In this study, scientists used fly, mouse and human cell models to observe that blocking a protein called FASN, which is responsible for lipid creation in cells, bypasses the genetic defect in mitochondria.

The researchers have already identified several targets for future research projects seeking greater insights into the link between the amounts of specific lipids in neurons and Parkinson’s disease.

Paper: “Cardiolipin promotes electron transport between ubiquinone and complex I to rescue PINK1 deficiency”
Reprinted from materials provided by VIB – Flanders Interuniversity Institute for Biotechnology.

An international group of researchers has identified new processes that form protein “clumps” that are characteristic of amyotrophic lateral sclerosis (ALS) and frontotemporal lobar degeneration (FTLD). How these proteins, which can bind RNA in normal cells, stick together has remained elusive until recently, when scientists demonstrated that they demix from the watery substance inside cells, much like oil separates from water. This latest research, featured on the cover of Molecular Cell, sheds light onto the molecular interactions behind the process in patients with defects in the C9orf72 gene.

Clumps of RNA-binding proteins occur naturally in normal neurons under times of stress in the form of stress granules (SGs), which precipitate from the water inside cells. However, in normal cells, the process of stress granule formation is tightly controlled, reversible and does not lead to disease. Scientists previously believed that hydrophobic interactions – or the protein’s inability to mix with water – caused the formation of stress granules. However, the researchers showed that in patients with defects in the C9orf72 gene, a different process can also cause this demixing, which precedes the formation of these toxic protein aggregates.

Stress granules normally behave as liquid protein droplets within a cell, while protein aggregates do not. The C9orf72 mutation causes neurons to produce small, abnormal and highly charged toxic proteins, or peptides. Yet, precisely how these peptides are toxic was not well-understood. The research team was able to observe in vitro that these peptides cause RNA-binding proteins to spontaneously stick together and change the dynamics of stress granules in cells, making them more like solids than liquids.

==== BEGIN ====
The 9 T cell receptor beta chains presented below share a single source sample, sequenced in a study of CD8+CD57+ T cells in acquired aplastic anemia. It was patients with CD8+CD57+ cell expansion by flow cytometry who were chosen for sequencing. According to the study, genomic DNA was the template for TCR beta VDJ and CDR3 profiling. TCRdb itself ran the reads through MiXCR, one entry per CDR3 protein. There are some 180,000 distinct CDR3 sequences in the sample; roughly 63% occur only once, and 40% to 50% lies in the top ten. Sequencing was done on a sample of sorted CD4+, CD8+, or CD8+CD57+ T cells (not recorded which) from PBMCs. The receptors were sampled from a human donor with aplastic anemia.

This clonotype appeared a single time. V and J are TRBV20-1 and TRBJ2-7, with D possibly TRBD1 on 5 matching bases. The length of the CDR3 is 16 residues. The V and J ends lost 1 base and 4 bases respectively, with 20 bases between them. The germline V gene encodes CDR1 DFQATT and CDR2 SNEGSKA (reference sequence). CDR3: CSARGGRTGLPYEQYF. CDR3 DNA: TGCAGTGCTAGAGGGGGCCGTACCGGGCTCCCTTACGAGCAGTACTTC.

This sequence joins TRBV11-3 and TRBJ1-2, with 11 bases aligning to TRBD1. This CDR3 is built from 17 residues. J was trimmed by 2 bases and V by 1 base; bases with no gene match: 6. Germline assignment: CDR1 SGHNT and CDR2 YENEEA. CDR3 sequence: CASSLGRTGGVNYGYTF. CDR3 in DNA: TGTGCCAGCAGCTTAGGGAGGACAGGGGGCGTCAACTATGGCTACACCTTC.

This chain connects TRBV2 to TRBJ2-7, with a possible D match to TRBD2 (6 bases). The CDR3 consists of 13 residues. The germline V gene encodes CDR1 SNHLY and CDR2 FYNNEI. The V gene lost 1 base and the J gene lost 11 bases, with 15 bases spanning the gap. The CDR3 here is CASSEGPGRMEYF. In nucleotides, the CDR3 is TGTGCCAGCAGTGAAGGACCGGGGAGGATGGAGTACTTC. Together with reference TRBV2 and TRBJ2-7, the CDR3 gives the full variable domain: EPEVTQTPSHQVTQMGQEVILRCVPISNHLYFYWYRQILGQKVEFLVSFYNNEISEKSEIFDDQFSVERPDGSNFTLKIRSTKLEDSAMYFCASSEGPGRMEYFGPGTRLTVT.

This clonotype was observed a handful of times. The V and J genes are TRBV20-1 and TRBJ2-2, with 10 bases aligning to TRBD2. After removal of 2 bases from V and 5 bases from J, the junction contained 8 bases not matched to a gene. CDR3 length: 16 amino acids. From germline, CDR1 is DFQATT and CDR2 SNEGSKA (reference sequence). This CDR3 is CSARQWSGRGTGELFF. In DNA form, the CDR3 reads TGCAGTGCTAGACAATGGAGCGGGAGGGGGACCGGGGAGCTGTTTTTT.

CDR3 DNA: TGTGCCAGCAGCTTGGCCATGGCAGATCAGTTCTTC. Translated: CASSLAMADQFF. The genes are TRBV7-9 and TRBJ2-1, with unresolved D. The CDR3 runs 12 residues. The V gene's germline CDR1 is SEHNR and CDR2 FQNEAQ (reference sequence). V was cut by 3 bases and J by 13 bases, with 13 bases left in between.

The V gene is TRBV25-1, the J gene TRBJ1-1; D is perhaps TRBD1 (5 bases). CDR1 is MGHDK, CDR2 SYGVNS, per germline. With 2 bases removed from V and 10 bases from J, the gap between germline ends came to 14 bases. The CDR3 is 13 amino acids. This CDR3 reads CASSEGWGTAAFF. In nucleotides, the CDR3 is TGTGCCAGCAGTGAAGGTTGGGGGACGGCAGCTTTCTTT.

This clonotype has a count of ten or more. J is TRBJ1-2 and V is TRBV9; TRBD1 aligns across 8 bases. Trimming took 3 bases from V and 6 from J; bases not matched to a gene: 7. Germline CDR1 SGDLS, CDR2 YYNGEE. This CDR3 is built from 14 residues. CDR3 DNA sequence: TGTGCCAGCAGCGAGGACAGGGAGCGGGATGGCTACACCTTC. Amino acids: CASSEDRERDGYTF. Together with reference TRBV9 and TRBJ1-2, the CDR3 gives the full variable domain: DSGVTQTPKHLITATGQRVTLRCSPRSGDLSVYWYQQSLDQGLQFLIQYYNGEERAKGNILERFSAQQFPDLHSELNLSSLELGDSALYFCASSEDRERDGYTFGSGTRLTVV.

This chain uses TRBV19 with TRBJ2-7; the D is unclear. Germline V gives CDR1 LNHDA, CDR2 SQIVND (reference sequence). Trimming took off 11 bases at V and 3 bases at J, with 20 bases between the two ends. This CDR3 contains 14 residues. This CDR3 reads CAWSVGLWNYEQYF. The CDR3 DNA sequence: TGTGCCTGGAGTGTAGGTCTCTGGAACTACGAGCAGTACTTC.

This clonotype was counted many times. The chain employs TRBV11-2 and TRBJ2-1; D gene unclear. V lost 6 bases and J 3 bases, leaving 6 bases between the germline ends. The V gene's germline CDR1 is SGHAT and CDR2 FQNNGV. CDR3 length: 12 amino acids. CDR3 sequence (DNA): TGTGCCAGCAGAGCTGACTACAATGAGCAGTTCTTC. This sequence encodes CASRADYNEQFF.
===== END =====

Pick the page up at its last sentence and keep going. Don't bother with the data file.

The scientists suggest that future research could focus on the development of a sort of ‘molecular antifreeze’ to prevent solidification and, thus, protein aggregation.

Paper: “Phase Separation of C9orf72 Dipeptide Repeats Perturbs Stress Granule Dynamics”
Reprinted from materials provided by VIB – Flanders Interuniversity Institute for Biotechnology.

For the first time a “tipping point” molecular link between the blood sugar glucose and Alzheimer’s disease has been established by scientists, who have shown that excess glucose damages a vital enzyme involved with inflammation response to the early stages of Alzheimer’s.

The study was published in Scientific Reports.

Abnormally high blood sugar levels, or hyperglycaemia, is well-known as a characteristic of diabetes and obesity, but its link to Alzheimer’s disease is less familiar.
Diabetes patients have an increased risk of developing Alzheimer’s disease compared to healthy individuals. In Alzheimer’s disease abnormal proteins aggregate to form plaques and tangles in the brain which progressively damage the brain and lead to severe cognitive decline.

Scientists already knew that glucose and its break-down products can damage proteins in cells via a reaction called glycation but the specific molecular link between glucose and Alzheimer’s was not understood.

But now scientists have unraveled that link. By studying brain samples from people with and without Alzheimer’s using a sensitive technique to detect glycation, the team discovered that in the early stages of Alzheimer’s glycation damages an enzyme called MIF (macrophage migration inhibitory factor) which plays a role in immune response and insulin regulation.

MIF is involved in the response of brain cells called glia to the build-up of abnormal proteins in the brain during Alzheimer’s disease, and the researchers believe that inhibition and reduction of MIF activity caused by glycation could be the ‘tipping point’ in disease progression. It appears that as Alzheimer’s progresses, glycation of these enzymes increases.

Paper: “Macrophage Migration Inhibitory Factor is subjected to glucose modification and oxidation in Alzheimer’s Disease”
Reprinted from materials provided by University of Bath.